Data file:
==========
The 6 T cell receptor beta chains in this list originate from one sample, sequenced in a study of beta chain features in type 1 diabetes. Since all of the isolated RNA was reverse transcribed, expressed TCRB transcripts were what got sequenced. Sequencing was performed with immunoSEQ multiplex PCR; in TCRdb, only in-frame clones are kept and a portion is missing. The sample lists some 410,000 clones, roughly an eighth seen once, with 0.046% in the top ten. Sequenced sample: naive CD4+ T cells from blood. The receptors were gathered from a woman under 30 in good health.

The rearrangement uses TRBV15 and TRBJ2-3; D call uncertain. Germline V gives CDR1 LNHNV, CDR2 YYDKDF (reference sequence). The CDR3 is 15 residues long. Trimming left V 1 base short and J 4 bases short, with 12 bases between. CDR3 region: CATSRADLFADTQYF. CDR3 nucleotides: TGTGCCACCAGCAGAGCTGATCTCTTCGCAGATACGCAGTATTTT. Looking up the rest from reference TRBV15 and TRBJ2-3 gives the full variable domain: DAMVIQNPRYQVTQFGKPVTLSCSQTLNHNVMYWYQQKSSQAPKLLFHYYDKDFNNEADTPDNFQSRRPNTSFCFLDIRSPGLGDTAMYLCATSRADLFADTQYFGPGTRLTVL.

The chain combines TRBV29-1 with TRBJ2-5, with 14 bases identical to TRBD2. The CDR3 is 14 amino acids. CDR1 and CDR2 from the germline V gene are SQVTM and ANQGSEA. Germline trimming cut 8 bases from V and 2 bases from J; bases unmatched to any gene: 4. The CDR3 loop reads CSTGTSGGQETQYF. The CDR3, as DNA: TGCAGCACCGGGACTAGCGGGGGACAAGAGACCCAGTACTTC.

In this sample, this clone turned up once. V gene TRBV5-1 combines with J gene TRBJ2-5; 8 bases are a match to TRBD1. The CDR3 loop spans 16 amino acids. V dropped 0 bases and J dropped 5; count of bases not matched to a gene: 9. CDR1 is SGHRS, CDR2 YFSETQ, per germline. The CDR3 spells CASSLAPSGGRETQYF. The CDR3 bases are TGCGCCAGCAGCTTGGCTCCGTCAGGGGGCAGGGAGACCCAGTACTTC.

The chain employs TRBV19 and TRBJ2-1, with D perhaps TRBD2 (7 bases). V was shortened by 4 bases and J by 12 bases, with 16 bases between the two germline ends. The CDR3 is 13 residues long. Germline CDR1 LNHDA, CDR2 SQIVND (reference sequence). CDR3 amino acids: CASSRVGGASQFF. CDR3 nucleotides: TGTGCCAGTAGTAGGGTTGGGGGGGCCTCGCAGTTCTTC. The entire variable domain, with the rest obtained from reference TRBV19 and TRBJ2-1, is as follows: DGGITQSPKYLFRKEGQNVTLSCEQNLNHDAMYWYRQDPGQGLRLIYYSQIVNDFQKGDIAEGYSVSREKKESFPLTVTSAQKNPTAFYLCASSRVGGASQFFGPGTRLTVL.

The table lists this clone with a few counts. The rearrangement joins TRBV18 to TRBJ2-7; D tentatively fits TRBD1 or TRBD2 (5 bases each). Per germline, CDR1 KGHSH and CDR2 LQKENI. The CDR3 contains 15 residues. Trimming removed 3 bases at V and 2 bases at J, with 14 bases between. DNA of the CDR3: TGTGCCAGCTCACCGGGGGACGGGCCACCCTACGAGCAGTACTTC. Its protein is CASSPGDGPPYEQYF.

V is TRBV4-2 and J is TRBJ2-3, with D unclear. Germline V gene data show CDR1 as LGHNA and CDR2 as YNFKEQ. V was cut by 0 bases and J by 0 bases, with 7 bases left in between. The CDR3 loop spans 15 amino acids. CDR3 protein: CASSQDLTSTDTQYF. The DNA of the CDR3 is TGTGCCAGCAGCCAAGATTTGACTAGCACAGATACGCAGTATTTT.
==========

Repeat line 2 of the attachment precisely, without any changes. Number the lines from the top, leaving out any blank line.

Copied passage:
The rearrangement uses TRBV15 and TRBJ2-3; D call uncertain. Germline V gives CDR1 LNHNV, CDR2 YYDKDF (reference sequence). The CDR3 is 15 residues long. Trimming left V 1 base short and J 4 bases short, with 12 bases between. CDR3 region: CATSRADLFADTQYF. CDR3 nucleotides: TGTGCCACCAGCAGAGCTGATCTCTTCGCAGATACGCAGTATTTT. Looking up the rest from reference TRBV15 and TRBJ2-3 gives the full variable domain: DAMVIQNPRYQVTQFGKPVTLSCSQTLNHNVMYWYQQKSSQAPKLLFHYYDKDFNNEADTPDNFQSRRPNTSFCFLDIRSPGLGDTAMYLCATSRADLFADTQYFGPGTRLTVL.